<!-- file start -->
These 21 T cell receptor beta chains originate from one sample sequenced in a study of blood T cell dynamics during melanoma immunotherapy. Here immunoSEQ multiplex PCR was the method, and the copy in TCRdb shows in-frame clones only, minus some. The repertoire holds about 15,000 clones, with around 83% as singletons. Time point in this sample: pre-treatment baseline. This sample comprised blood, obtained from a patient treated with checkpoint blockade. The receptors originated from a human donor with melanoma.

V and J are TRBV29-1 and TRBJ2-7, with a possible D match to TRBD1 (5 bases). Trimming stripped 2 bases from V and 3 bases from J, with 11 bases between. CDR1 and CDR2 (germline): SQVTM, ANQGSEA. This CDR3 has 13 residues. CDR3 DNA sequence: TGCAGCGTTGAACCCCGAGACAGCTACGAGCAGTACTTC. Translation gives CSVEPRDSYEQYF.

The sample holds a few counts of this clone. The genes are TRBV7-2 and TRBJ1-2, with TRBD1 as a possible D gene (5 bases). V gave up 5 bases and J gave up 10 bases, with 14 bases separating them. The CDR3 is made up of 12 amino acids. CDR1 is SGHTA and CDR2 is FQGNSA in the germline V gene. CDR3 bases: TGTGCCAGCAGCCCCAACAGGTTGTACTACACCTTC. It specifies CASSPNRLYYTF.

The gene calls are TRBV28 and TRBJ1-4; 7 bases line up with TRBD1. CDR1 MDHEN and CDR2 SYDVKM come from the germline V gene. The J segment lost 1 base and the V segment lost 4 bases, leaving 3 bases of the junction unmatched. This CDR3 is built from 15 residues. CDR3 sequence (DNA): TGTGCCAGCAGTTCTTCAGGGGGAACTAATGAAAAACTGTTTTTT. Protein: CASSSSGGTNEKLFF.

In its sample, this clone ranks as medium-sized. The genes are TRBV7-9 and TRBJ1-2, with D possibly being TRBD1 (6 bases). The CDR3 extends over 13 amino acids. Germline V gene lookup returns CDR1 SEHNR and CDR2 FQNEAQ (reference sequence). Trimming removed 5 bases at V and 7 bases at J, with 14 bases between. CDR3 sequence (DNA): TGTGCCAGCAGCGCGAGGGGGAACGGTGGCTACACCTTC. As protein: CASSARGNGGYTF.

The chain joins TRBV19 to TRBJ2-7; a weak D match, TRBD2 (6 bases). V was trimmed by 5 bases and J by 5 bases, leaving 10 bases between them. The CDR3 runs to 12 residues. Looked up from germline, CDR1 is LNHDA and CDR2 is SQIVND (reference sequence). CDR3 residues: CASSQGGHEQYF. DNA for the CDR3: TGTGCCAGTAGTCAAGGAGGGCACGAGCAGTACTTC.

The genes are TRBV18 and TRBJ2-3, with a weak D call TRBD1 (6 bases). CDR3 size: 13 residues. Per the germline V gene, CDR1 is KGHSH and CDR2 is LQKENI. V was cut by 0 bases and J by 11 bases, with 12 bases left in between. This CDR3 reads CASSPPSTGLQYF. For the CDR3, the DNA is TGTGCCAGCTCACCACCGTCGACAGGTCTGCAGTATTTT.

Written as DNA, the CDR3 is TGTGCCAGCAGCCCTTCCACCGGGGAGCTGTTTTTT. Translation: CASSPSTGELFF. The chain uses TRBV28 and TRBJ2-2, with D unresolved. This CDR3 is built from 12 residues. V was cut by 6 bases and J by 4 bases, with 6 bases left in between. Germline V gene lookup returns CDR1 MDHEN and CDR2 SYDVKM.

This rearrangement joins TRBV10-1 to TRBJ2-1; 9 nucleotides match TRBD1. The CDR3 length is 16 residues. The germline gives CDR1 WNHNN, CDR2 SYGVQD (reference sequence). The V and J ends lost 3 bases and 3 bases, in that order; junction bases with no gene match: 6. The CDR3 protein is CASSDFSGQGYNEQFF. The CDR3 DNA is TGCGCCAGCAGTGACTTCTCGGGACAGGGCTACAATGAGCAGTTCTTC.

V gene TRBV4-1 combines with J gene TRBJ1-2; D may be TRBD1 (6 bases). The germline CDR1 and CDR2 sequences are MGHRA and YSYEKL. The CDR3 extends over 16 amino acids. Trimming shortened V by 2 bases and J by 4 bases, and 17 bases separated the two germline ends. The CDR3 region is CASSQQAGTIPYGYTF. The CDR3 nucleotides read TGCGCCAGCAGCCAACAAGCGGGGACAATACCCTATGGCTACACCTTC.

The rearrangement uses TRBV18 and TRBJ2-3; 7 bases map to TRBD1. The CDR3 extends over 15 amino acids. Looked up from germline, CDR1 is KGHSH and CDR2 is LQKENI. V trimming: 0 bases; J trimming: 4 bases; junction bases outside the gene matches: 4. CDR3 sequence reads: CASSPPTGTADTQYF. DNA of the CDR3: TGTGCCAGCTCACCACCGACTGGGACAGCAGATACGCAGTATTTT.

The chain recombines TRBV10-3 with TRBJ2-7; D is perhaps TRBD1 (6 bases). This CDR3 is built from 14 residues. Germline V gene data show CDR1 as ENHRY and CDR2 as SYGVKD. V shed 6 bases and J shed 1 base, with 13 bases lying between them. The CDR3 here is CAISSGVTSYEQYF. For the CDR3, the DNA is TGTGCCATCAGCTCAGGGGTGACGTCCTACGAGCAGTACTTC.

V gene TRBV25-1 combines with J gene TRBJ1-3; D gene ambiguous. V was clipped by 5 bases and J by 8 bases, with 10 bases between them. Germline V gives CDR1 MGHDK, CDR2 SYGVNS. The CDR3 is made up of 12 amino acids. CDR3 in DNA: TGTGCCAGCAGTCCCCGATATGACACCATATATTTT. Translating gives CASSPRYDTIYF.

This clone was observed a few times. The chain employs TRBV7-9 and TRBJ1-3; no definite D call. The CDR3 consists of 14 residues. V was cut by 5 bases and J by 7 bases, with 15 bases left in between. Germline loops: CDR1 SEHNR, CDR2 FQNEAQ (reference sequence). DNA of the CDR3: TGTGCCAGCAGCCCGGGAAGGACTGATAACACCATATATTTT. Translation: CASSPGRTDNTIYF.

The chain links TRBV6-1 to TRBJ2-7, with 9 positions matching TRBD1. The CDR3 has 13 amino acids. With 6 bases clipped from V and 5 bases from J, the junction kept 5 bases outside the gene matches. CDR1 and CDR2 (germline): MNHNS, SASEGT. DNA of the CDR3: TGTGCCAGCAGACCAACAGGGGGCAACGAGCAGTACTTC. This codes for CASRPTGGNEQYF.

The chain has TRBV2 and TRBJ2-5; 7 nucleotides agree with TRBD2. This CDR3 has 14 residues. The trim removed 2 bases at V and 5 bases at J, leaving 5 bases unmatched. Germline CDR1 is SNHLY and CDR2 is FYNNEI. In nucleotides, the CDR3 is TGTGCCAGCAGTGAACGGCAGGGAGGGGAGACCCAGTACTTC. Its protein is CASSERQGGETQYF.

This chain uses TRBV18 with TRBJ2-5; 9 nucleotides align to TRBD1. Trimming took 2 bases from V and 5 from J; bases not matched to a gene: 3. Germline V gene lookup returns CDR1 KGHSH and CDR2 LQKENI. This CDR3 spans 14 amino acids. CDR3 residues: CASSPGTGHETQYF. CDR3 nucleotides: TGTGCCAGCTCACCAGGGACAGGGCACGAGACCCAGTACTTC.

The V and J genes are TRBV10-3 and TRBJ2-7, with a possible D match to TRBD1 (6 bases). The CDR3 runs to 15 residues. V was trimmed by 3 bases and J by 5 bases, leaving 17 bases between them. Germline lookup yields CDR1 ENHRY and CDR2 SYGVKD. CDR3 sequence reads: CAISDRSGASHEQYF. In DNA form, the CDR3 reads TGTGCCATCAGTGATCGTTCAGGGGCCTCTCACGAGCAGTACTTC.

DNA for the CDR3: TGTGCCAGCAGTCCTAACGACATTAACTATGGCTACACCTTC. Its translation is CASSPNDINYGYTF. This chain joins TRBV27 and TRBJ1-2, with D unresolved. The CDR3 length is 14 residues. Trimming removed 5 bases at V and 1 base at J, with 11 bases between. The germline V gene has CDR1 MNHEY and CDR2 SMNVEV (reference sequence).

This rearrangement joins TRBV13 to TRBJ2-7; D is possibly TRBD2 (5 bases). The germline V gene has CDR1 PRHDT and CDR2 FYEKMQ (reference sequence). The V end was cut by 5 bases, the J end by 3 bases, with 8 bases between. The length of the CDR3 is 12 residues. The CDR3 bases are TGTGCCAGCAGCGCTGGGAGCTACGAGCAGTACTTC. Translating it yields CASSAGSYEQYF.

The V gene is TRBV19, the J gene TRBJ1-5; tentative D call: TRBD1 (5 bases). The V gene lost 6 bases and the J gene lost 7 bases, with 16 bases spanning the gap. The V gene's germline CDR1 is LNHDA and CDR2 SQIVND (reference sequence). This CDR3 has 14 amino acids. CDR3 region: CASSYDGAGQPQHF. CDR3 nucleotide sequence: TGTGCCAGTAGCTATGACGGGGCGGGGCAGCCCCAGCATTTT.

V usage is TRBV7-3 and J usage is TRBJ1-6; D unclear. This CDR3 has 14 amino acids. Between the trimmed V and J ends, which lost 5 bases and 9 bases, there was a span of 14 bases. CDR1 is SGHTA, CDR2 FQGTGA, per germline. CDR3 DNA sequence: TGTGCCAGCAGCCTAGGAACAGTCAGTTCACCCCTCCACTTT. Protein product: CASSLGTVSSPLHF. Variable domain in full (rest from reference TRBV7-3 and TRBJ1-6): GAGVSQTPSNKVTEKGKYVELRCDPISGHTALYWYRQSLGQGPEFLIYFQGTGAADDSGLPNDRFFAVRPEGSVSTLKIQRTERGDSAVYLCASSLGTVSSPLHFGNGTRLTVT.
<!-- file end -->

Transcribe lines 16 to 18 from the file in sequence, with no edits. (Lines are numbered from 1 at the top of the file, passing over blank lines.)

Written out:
The chain has TRBV2 and TRBJ2-5; 7 nucleotides agree with TRBD2. This CDR3 has 14 residues. The trim removed 2 bases at V and 5 bases at J, leaving 5 bases unmatched. Germline CDR1 is SNHLY and CDR2 is FYNNEI. In nucleotides, the CDR3 is TGTGCCAGCAGTGAACGGCAGGGAGGGGAGACCCAGTACTTC. Its protein is CASSERQGGETQYF.

This chain uses TRBV18 with TRBJ2-5; 9 nucleotides align to TRBD1. Trimming took 2 bases from V and 5 from J; bases not matched to a gene: 3. Germline V gene lookup returns CDR1 KGHSH and CDR2 LQKENI. This CDR3 spans 14 amino acids. CDR3 residues: CASSPGTGHETQYF. CDR3 nucleotides: TGTGCCAGCTCACCAGGGACAGGGCACGAGACCCAGTACTTC.

The V and J genes are TRBV10-3 and TRBJ2-7, with a possible D match to TRBD1 (6 bases). The CDR3 runs to 15 residues. V was trimmed by 3 bases and J by 5 bases, leaving 17 bases between them. Germline lookup yields CDR1 ENHRY and CDR2 SYGVKD. CDR3 sequence reads: CAISDRSGASHEQYF. In DNA form, the CDR3 reads TGTGCCATCAGTGATCGTTCAGGGGCCTCTCACGAGCAGTACTTC.